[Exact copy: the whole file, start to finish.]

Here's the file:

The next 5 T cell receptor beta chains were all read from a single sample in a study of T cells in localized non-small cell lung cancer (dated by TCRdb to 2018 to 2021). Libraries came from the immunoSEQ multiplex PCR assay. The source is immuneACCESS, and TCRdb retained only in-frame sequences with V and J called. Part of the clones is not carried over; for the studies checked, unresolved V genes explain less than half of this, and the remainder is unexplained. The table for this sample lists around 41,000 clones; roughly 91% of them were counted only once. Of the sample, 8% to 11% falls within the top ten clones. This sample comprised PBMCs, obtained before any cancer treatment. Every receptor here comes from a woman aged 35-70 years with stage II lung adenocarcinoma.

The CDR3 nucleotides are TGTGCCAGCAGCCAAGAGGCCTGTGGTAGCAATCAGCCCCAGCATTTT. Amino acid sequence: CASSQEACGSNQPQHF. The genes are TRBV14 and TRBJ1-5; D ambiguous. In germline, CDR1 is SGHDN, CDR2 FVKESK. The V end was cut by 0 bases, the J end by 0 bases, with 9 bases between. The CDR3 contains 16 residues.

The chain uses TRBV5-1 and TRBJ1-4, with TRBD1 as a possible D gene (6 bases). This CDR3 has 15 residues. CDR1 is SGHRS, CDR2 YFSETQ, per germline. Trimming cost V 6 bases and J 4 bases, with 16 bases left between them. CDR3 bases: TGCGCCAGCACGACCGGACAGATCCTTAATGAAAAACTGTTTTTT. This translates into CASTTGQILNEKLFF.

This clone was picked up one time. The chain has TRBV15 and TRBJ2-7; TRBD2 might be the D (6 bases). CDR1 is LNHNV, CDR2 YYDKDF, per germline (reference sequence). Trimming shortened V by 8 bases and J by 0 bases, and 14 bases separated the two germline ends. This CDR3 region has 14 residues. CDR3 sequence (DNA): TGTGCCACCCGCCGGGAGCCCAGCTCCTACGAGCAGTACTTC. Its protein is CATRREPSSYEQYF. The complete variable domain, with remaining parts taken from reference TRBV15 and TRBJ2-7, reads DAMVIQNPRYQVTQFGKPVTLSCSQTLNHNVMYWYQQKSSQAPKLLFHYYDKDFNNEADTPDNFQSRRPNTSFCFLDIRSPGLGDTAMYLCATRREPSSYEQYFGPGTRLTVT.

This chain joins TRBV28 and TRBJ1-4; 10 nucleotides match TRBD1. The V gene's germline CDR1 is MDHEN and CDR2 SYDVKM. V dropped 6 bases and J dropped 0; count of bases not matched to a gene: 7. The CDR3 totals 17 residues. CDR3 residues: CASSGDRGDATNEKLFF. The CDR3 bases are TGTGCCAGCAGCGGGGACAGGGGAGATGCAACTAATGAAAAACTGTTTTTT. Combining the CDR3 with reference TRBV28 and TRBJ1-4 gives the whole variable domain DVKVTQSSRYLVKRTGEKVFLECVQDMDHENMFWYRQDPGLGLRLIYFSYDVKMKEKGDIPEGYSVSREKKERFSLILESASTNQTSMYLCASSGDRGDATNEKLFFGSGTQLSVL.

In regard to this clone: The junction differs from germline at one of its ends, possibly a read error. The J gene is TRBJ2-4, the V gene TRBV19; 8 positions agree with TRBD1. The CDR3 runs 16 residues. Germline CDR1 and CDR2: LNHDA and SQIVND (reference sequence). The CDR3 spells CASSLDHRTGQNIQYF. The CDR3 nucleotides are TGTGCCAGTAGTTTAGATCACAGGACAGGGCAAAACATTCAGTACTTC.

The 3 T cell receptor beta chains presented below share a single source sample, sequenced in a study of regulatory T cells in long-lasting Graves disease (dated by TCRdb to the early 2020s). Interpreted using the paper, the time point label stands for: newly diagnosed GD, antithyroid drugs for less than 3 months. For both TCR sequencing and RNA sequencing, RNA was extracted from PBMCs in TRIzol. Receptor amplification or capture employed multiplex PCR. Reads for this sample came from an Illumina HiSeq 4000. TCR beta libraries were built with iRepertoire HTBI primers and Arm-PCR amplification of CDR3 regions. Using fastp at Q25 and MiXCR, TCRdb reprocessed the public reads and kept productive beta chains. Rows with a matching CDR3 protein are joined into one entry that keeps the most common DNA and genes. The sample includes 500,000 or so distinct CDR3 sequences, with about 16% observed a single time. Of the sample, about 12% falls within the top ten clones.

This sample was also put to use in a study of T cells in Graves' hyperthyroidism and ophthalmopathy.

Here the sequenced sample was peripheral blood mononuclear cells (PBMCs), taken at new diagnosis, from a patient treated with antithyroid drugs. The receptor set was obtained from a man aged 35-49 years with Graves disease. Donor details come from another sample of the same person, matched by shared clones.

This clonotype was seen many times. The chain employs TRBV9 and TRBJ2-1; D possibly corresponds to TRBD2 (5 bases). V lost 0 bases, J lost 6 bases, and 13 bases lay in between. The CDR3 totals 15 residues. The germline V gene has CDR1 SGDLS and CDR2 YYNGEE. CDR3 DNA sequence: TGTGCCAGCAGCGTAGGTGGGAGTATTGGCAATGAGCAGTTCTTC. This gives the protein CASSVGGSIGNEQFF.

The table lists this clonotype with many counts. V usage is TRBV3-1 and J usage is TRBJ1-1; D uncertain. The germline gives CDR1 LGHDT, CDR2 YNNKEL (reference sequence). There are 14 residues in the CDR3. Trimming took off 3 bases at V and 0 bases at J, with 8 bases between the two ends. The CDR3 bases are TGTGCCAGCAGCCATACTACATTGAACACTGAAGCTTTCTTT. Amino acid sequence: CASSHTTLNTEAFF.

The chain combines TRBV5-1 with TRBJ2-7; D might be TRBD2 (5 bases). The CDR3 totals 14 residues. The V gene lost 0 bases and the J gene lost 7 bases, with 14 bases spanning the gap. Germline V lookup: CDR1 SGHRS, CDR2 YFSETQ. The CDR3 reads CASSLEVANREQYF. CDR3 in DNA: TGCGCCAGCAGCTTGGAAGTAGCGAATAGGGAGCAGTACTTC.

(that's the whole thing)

The next 5 T cell receptor beta chains were all read from a single sample in a study of T cells in localized non-small cell lung cancer (dated by TCRdb to 2018 to 2021). Libraries came from the immunoSEQ multiplex PCR assay. The source is immuneACCESS, and TCRdb retained only in-frame sequences with V and J called. Part of the clones is not carried over; for the studies checked, unresolved V genes explain less than half of this, and the remainder is unexplained. The table for this sample lists around 41,000 clones; roughly 91% of them were counted only once. Of the sample, 8% to 11% falls within the top ten clones. This sample comprised PBMCs, obtained before any cancer treatment. Every receptor here comes from a woman aged 35-70 years with stage II lung adenocarcinoma.

The CDR3 nucleotides are TGTGCCAGCAGCCAAGAGGCCTGTGGTAGCAATCAGCCCCAGCATTTT. Amino acid sequence: CASSQEACGSNQPQHF. The genes are TRBV14 and TRBJ1-5; D ambiguous. In germline, CDR1 is SGHDN, CDR2 FVKESK. The V end was cut by 0 bases, the J end by 0 bases, with 9 bases between. The CDR3 contains 16 residues.

The chain uses TRBV5-1 and TRBJ1-4, with TRBD1 as a possible D gene (6 bases). This CDR3 has 15 residues. CDR1 is SGHRS, CDR2 YFSETQ, per germline. Trimming cost V 6 bases and J 4 bases, with 16 bases left between them. CDR3 bases: TGCGCCAGCACGACCGGACAGATCCTTAATGAAAAACTGTTTTTT. This translates into CASTTGQILNEKLFF.

This clone was picked up one time. The chain has TRBV15 and TRBJ2-7; TRBD2 might be the D (6 bases). CDR1 is LNHNV, CDR2 YYDKDF, per germline (reference sequence). Trimming shortened V by 8 bases and J by 0 bases, and 14 bases separated the two germline ends. This CDR3 region has 14 residues. CDR3 sequence (DNA): TGTGCCACCCGCCGGGAGCCCAGCTCCTACGAGCAGTACTTC. Its protein is CATRREPSSYEQYF. The complete variable domain, with remaining parts taken from reference TRBV15 and TRBJ2-7, reads DAMVIQNPRYQVTQFGKPVTLSCSQTLNHNVMYWYQQKSSQAPKLLFHYYDKDFNNEADTPDNFQSRRPNTSFCFLDIRSPGLGDTAMYLCATRREPSSYEQYFGPGTRLTVT.

This chain joins TRBV28 and TRBJ1-4; 10 nucleotides match TRBD1. The V gene's germline CDR1 is MDHEN and CDR2 SYDVKM. V dropped 6 bases and J dropped 0; count of bases not matched to a gene: 7. The CDR3 totals 17 residues. CDR3 residues: CASSGDRGDATNEKLFF. The CDR3 bases are TGTGCCAGCAGCGGGGACAGGGGAGATGCAACTAATGAAAAACTGTTTTTT. Combining the CDR3 with reference TRBV28 and TRBJ1-4 gives the whole variable domain DVKVTQSSRYLVKRTGEKVFLECVQDMDHENMFWYRQDPGLGLRLIYFSYDVKMKEKGDIPEGYSVSREKKERFSLILESASTNQTSMYLCASSGDRGDATNEKLFFGSGTQLSVL.

In regard to this clone: The junction differs from germline at one of its ends, possibly a read error. The J gene is TRBJ2-4, the V gene TRBV19; 8 positions agree with TRBD1. The CDR3 runs 16 residues. Germline CDR1 and CDR2: LNHDA and SQIVND (reference sequence). The CDR3 spells CASSLDHRTGQNIQYF. The CDR3 nucleotides are TGTGCCAGTAGTTTAGATCACAGGACAGGGCAAAACATTCAGTACTTC.

The 3 T cell receptor beta chains presented below share a single source sample, sequenced in a study of regulatory T cells in long-lasting Graves disease (dated by TCRdb to the early 2020s). Interpreted using the paper, the time point label stands for: newly diagnosed GD, antithyroid drugs for less than 3 months. For both TCR sequencing and RNA sequencing, RNA was extracted from PBMCs in TRIzol. Receptor amplification or capture employed multiplex PCR. Reads for this sample came from an Illumina HiSeq 4000. TCR beta libraries were built with iRepertoire HTBI primers and Arm-PCR amplification of CDR3 regions. Using fastp at Q25 and MiXCR, TCRdb reprocessed the public reads and kept productive beta chains. Rows with a matching CDR3 protein are joined into one entry that keeps the most common DNA and genes. The sample includes 500,000 or so distinct CDR3 sequences, with about 16% observed a single time. Of the sample, about 12% falls within the top ten clones.

This sample was also put to use in a study of T cells in Graves' hyperthyroidism and ophthalmopathy.

Here the sequenced sample was peripheral blood mononuclear cells (PBMCs), taken at new diagnosis, from a patient treated with antithyroid drugs. The receptor set was obtained from a man aged 35-49 years with Graves disease. Donor details come from another sample of the same person, matched by shared clones.

This clonotype was seen many times. The chain employs TRBV9 and TRBJ2-1; D possibly corresponds to TRBD2 (5 bases). V lost 0 bases, J lost 6 bases, and 13 bases lay in between. The CDR3 totals 15 residues. The germline V gene has CDR1 SGDLS and CDR2 YYNGEE. CDR3 DNA sequence: TGTGCCAGCAGCGTAGGTGGGAGTATTGGCAATGAGCAGTTCTTC. This gives the protein CASSVGGSIGNEQFF.

The table lists this clonotype with many counts. V usage is TRBV3-1 and J usage is TRBJ1-1; D uncertain. The germline gives CDR1 LGHDT, CDR2 YNNKEL (reference sequence). There are 14 residues in the CDR3. Trimming took off 3 bases at V and 0 bases at J, with 8 bases between the two ends. The CDR3 bases are TGTGCCAGCAGCCATACTACATTGAACACTGAAGCTTTCTTT. Amino acid sequence: CASSHTTLNTEAFF.

The chain combines TRBV5-1 with TRBJ2-7; D might be TRBD2 (5 bases). The CDR3 totals 14 residues. The V gene lost 0 bases and the J gene lost 7 bases, with 14 bases spanning the gap. Germline V lookup: CDR1 SGHRS, CDR2 YFSETQ. The CDR3 reads CASSLEVANREQYF. CDR3 in DNA: TGCGCCAGCAGCTTGGAAGTAGCGAATAGGGAGCAGTACTTC.